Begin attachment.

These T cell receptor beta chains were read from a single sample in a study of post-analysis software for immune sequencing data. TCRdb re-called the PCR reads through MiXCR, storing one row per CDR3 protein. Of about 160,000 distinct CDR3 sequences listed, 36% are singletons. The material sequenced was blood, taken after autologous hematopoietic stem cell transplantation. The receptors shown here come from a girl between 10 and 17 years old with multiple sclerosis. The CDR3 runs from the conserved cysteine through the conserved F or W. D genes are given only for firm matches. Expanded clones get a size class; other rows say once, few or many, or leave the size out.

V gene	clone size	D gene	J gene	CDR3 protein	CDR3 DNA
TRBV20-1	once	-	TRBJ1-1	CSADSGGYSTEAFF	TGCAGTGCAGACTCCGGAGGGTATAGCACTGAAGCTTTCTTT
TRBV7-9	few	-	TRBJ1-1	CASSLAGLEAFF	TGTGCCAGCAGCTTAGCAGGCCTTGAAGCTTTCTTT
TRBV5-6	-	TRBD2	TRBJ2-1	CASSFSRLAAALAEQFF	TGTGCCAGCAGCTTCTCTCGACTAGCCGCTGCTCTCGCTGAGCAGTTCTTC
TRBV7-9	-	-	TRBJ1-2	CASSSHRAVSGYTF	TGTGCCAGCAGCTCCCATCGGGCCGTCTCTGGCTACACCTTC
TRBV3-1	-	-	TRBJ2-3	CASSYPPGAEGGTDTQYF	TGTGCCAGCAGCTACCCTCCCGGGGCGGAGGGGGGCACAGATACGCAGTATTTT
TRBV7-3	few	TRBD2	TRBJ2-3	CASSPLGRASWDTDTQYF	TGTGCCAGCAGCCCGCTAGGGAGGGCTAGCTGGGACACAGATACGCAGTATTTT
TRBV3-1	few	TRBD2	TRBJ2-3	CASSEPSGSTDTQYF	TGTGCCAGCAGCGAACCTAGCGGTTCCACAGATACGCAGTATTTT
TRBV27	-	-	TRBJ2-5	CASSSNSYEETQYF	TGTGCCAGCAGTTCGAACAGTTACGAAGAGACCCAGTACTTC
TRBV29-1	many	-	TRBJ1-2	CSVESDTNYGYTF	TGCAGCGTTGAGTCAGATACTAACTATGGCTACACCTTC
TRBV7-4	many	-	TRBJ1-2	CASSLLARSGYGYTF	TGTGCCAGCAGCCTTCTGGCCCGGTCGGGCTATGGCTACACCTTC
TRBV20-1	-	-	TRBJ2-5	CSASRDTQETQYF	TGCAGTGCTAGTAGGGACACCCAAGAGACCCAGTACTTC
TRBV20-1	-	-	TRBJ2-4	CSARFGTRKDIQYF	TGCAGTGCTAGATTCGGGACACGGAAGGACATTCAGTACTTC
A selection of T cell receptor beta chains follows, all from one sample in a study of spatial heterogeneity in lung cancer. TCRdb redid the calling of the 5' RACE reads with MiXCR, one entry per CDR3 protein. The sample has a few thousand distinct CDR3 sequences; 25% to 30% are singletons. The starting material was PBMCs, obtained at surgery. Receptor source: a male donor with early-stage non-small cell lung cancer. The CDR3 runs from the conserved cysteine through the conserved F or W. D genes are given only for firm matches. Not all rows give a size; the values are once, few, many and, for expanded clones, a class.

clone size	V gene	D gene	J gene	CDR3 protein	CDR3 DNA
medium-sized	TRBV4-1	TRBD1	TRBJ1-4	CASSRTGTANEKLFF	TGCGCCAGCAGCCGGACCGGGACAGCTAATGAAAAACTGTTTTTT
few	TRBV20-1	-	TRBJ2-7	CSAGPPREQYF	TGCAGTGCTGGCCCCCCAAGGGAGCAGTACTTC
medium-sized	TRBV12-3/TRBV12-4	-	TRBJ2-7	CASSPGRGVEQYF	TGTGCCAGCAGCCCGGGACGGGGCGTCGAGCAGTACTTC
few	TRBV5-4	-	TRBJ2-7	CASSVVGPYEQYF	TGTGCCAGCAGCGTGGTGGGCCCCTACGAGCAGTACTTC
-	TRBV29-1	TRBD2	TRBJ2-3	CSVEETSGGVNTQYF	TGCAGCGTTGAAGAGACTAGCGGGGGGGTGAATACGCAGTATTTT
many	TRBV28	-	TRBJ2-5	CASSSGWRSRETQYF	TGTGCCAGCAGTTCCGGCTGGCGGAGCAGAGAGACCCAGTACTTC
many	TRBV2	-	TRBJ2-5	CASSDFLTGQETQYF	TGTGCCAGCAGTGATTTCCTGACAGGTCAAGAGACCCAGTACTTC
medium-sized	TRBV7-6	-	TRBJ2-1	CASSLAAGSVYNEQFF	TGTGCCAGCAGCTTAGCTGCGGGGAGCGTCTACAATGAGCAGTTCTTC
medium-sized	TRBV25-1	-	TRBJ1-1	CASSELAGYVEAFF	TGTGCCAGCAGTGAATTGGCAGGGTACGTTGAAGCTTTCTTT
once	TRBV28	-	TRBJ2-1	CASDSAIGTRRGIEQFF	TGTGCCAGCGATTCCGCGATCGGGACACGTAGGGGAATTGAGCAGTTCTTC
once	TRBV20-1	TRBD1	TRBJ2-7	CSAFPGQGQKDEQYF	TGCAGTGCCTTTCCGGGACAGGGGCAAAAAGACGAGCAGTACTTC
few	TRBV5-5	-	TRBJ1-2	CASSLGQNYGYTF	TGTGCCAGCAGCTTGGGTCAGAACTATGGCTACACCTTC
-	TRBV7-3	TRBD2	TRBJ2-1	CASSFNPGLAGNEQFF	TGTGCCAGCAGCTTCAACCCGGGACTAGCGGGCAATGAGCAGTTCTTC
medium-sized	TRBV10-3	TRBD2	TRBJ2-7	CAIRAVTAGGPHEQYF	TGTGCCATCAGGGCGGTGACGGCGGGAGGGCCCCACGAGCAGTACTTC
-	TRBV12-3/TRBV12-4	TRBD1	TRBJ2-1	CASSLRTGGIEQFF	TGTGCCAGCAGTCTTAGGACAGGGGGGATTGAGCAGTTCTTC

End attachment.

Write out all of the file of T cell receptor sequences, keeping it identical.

These T cell receptor beta chains were read from a single sample in a study of post-analysis software for immune sequencing data. TCRdb re-called the PCR reads through MiXCR, storing one row per CDR3 protein. Of about 160,000 distinct CDR3 sequences listed, 36% are singletons. The material sequenced was blood, taken after autologous hematopoietic stem cell transplantation. The receptors shown here come from a girl between 10 and 17 years old with multiple sclerosis. The CDR3 runs from the conserved cysteine through the conserved F or W. D genes are given only for firm matches. Expanded clones get a size class; other rows say once, few or many, or leave the size out.

V gene	clone size	D gene	J gene	CDR3 protein	CDR3 DNA
TRBV20-1	once	-	TRBJ1-1	CSADSGGYSTEAFF	TGCAGTGCAGACTCCGGAGGGTATAGCACTGAAGCTTTCTTT
TRBV7-9	few	-	TRBJ1-1	CASSLAGLEAFF	TGTGCCAGCAGCTTAGCAGGCCTTGAAGCTTTCTTT
TRBV5-6	-	TRBD2	TRBJ2-1	CASSFSRLAAALAEQFF	TGTGCCAGCAGCTTCTCTCGACTAGCCGCTGCTCTCGCTGAGCAGTTCTTC
TRBV7-9	-	-	TRBJ1-2	CASSSHRAVSGYTF	TGTGCCAGCAGCTCCCATCGGGCCGTCTCTGGCTACACCTTC
TRBV3-1	-	-	TRBJ2-3	CASSYPPGAEGGTDTQYF	TGTGCCAGCAGCTACCCTCCCGGGGCGGAGGGGGGCACAGATACGCAGTATTTT
TRBV7-3	few	TRBD2	TRBJ2-3	CASSPLGRASWDTDTQYF	TGTGCCAGCAGCCCGCTAGGGAGGGCTAGCTGGGACACAGATACGCAGTATTTT
TRBV3-1	few	TRBD2	TRBJ2-3	CASSEPSGSTDTQYF	TGTGCCAGCAGCGAACCTAGCGGTTCCACAGATACGCAGTATTTT
TRBV27	-	-	TRBJ2-5	CASSSNSYEETQYF	TGTGCCAGCAGTTCGAACAGTTACGAAGAGACCCAGTACTTC
TRBV29-1	many	-	TRBJ1-2	CSVESDTNYGYTF	TGCAGCGTTGAGTCAGATACTAACTATGGCTACACCTTC
TRBV7-4	many	-	TRBJ1-2	CASSLLARSGYGYTF	TGTGCCAGCAGCCTTCTGGCCCGGTCGGGCTATGGCTACACCTTC
TRBV20-1	-	-	TRBJ2-5	CSASRDTQETQYF	TGCAGTGCTAGTAGGGACACCCAAGAGACCCAGTACTTC
TRBV20-1	-	-	TRBJ2-4	CSARFGTRKDIQYF	TGCAGTGCTAGATTCGGGACACGGAAGGACATTCAGTACTTC
A selection of T cell receptor beta chains follows, all from one sample in a study of spatial heterogeneity in lung cancer. TCRdb redid the calling of the 5' RACE reads with MiXCR, one entry per CDR3 protein. The sample has a few thousand distinct CDR3 sequences; 25% to 30% are singletons. The starting material was PBMCs, obtained at surgery. Receptor source: a male donor with early-stage non-small cell lung cancer. The CDR3 runs from the conserved cysteine through the conserved F or W. D genes are given only for firm matches. Not all rows give a size; the values are once, few, many and, for expanded clones, a class.

clone size	V gene	D gene	J gene	CDR3 protein	CDR3 DNA
medium-sized	TRBV4-1	TRBD1	TRBJ1-4	CASSRTGTANEKLFF	TGCGCCAGCAGCCGGACCGGGACAGCTAATGAAAAACTGTTTTTT
few	TRBV20-1	-	TRBJ2-7	CSAGPPREQYF	TGCAGTGCTGGCCCCCCAAGGGAGCAGTACTTC
medium-sized	TRBV12-3/TRBV12-4	-	TRBJ2-7	CASSPGRGVEQYF	TGTGCCAGCAGCCCGGGACGGGGCGTCGAGCAGTACTTC
few	TRBV5-4	-	TRBJ2-7	CASSVVGPYEQYF	TGTGCCAGCAGCGTGGTGGGCCCCTACGAGCAGTACTTC
-	TRBV29-1	TRBD2	TRBJ2-3	CSVEETSGGVNTQYF	TGCAGCGTTGAAGAGACTAGCGGGGGGGTGAATACGCAGTATTTT
many	TRBV28	-	TRBJ2-5	CASSSGWRSRETQYF	TGTGCCAGCAGTTCCGGCTGGCGGAGCAGAGAGACCCAGTACTTC
many	TRBV2	-	TRBJ2-5	CASSDFLTGQETQYF	TGTGCCAGCAGTGATTTCCTGACAGGTCAAGAGACCCAGTACTTC
medium-sized	TRBV7-6	-	TRBJ2-1	CASSLAAGSVYNEQFF	TGTGCCAGCAGCTTAGCTGCGGGGAGCGTCTACAATGAGCAGTTCTTC
medium-sized	TRBV25-1	-	TRBJ1-1	CASSELAGYVEAFF	TGTGCCAGCAGTGAATTGGCAGGGTACGTTGAAGCTTTCTTT
once	TRBV28	-	TRBJ2-1	CASDSAIGTRRGIEQFF	TGTGCCAGCGATTCCGCGATCGGGACACGTAGGGGAATTGAGCAGTTCTTC
once	TRBV20-1	TRBD1	TRBJ2-7	CSAFPGQGQKDEQYF	TGCAGTGCCTTTCCGGGACAGGGGCAAAAAGACGAGCAGTACTTC
few	TRBV5-5	-	TRBJ1-2	CASSLGQNYGYTF	TGTGCCAGCAGCTTGGGTCAGAACTATGGCTACACCTTC
-	TRBV7-3	TRBD2	TRBJ2-1	CASSFNPGLAGNEQFF	TGTGCCAGCAGCTTCAACCCGGGACTAGCGGGCAATGAGCAGTTCTTC
medium-sized	TRBV10-3	TRBD2	TRBJ2-7	CAIRAVTAGGPHEQYF	TGTGCCATCAGGGCGGTGACGGCGGGAGGGCCCCACGAGCAGTACTTC
-	TRBV12-3/TRBV12-4	TRBD1	TRBJ2-1	CASSLRTGGIEQFF	TGTGCCAGCAGTCTTAGGACAGGGGGGATTGAGCAGTTCTTC